The decision not to indict Darren Wilson with the murder of unarmed African American teen Michael Brown has sent ripples of horror across the country, and across the world. As the grim realization dawns that it is now effectively legal to kill unarmed African Americans in the US, the Ferguson protesters are right…It’s time to riot.
They began by saying that Brown had viciously assaulted Wilson and the officer shot in the midst of a struggle in self defense.
Here are the images of Wilson taken directly after the incident, do these look like injuries reflective of a life or death struggle to you?
We later found that Brown was shot a full 148 feet away from the SUV in which he was alleged to have assaulted Wilson. This is critical; If Mike Brown fled over 148 feet away from Darren Wilson, it clearly suggests that it was Brown—unarmed, shot, missing a shoe – that feared for his life and not the other way around. Furthermore, police are known to use a suspect’s fleeing distance from an altercation as evidence to prove they were reasonably afraid for their safety—which is required by law.
Despite this, the Grand Jury failed to indict Darren Wilson.
To put in perspective just how rare it is for a Grand Jury to take such an action:
According to the Bureau of Justice Statistics, U.S. attorneys prosecuted 162,000 federal cases in 2010, the most recent year for which we have data. Grand juries declined to return an indictment in 11 of them.
It is almost unheard of for a Grand Jury to block a case in this way.
So what did the jury hear?
Here is Wilson’s testimony in full. In it, 6ft 4″, 15 stone, armed police officer Darren Wilson describes his encounter with unarmed, comparitively sized, unarmed, 18-year-old civilian Brown like this:
“And when I grabbed him, the only way I can describe it is I felt like a five-year-old holding onto Hulk Hogan,”
“That’s just how big he felt and how small I felt just from grasping his arm.”
He fired his gun, and saw blood during this altercation. From this point on, we know Brown was only ever fleeing for his life. How did Wilson describe a wounded, scared, fleeing teen?
“had the most intense aggressive face. The only way I can describe it, it looks like a demon, that’s how angry he looked.”
The testimony reads like a textbook from “White Fright 101” – terrifyingly powerful, huge, scary black man alert! The same boogeyman stories that allowed:
- George Zimmerman to shoot and kill Trayvon Martin, a 15-year old boy on his way home from the store with a can of pop and some skittles in his hands – and get away with it on the grounds of self defense.
- The fatal shooting of Tamar Rice, a 12-year old boy playing with a toy gun.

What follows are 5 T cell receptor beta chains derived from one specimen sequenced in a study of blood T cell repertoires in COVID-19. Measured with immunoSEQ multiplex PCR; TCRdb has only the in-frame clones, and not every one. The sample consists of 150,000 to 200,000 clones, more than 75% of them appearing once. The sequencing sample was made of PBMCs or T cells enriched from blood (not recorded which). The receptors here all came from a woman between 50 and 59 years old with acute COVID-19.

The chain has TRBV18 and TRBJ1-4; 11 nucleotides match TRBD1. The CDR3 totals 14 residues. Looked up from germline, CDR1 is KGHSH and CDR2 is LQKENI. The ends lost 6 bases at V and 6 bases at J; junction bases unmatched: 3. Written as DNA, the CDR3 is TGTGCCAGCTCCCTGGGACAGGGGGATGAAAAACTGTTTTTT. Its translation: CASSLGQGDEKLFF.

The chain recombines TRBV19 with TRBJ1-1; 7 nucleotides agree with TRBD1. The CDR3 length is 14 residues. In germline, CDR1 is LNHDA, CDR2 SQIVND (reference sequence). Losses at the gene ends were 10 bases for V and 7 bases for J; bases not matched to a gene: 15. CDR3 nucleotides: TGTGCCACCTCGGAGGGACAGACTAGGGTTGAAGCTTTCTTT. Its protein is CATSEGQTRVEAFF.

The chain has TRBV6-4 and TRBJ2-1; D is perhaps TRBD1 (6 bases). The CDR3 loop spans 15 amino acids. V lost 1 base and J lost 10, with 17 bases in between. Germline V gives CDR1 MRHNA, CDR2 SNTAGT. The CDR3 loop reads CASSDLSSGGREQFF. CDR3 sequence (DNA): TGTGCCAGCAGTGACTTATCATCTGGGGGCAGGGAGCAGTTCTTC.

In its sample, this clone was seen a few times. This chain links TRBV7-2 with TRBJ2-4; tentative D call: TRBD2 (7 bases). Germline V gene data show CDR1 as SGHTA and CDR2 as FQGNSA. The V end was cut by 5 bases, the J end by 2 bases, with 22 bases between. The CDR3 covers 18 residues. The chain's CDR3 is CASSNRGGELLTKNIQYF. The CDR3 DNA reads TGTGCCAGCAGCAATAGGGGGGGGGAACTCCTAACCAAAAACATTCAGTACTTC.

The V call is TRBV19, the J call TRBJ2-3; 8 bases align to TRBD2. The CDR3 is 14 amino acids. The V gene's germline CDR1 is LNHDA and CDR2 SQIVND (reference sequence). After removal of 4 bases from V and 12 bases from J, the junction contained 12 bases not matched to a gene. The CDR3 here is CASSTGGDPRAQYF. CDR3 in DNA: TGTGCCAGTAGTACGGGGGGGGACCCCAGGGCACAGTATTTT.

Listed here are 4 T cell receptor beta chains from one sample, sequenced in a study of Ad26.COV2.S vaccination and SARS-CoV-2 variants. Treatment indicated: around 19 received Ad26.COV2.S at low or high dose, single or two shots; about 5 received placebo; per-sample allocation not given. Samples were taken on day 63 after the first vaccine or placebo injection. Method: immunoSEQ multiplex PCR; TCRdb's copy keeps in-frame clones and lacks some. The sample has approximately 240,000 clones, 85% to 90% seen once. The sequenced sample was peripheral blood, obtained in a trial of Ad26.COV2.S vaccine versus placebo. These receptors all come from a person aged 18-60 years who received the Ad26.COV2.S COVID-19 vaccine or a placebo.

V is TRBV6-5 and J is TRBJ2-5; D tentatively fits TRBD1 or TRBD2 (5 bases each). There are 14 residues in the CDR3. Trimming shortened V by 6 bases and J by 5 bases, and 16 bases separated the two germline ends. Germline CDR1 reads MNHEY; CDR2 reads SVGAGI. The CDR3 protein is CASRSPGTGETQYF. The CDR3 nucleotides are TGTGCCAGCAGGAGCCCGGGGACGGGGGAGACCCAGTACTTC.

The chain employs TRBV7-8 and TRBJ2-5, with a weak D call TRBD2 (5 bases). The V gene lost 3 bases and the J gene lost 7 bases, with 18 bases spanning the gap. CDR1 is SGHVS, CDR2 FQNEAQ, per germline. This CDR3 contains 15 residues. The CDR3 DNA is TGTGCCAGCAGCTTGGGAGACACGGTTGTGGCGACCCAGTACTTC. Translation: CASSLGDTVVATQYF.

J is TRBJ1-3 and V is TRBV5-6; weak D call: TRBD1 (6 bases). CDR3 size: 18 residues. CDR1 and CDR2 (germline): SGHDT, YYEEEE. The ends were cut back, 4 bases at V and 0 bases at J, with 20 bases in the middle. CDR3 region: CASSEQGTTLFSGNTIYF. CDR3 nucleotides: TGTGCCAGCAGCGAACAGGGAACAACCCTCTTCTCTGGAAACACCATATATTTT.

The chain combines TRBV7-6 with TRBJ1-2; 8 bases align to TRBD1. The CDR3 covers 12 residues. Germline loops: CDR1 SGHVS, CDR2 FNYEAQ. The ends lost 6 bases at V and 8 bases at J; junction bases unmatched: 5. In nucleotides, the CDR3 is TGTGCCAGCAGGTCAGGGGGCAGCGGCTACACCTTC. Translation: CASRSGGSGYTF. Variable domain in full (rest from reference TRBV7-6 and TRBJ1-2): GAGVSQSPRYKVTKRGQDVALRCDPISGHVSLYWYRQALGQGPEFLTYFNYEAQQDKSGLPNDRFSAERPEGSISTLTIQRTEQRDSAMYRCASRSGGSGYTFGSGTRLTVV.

- 22-year-old Darrien Hunt to be shot 6 times in the back and killed for carrying a toy sword from a Comicon event he had attended.
On top of this, Michael Brown was only one of five African American men shot and killed by police officers in August 2014, all of them were unarmed.
The message is clear: the US justice system does not apply justice for African Americans.
- In parts of the country, African Americans are 74% more likely to be stopped and searched by police than whites.
- Almost 90% of cases never go to trial and rely on plea bargains. A 1990 study of about 1,000 cases by the U.S. Sentencing Commission found that whites did better in plea bargains.
- Blacks are more likely to be convicted of a crime than white defendants, and once convicted routinely receive tougher sentences.
Whether as plaintiff or defendant, African Americans are royally screwed over by the law enforcement and justice systems of the US.
As one might expect when such a case of injustice is meted out on a community, African Americans and their allies across Ferguson and the wider country have hit the streets in riotous protest. It’s loud, it’s scary, damage will be done to property. St Louis County Police Chief Jon Belmar said such ‘violence’ had “torn the fabric of the community apart”.
Obvious question: if burning some bins tears the fabric of a community apart, what do you think a cop assassinating a son of the community and getting away with it does?
What do these people expect the community to do when, time and again, their sons and daughters are murdered with impunity? Sing Kumbaya?
Equally nauseating are those quoting Martin Luther-King and Gandhi at the people driven to riot in the streets at this injustice, who really need to check their history.
“A riot is the language of the unheard”
Every movement that has achieved anything throughout history had the charismatic, calm face…but also an ‘or else’. Every movement needs a credible, reliable, rational negotiator – and an unpredictable, intimidating ally; a Jekyll and Hyde. Martin Luther-King had Malcolm X and the Black Panthers. Gandhi had Jinnah. Their every negotiation had the leverage of ‘You really want to keep negotiating this with me, or, you’ll be left to deal with them’.
But in pretty much every case, History (that history mostly written by those within the existing power structure) tends to write-out the parts played by the ‘or else’ contingent. They are white-washed from the narrative. Complex, unclean, hard-won battles become romanticized and simplified beyond all recognition.
We like our victims perfect, pacifist, poetic – not angry, urgent and ‘uppity’. We want to see candles and roses, not fire bombs and riots. The reality is, when facing an intransigent power structure that routinely kills with impunity – you’re going to need more than placards and samba drums.
The price of inequality and injustice is instability. The riots, flat-out disobedience, is the only leverage that these groups have with which to play. White, Right America should be afraid, it should be uncomfortable and it should not get a moments peace while it refuses the same privileges to non-white America.
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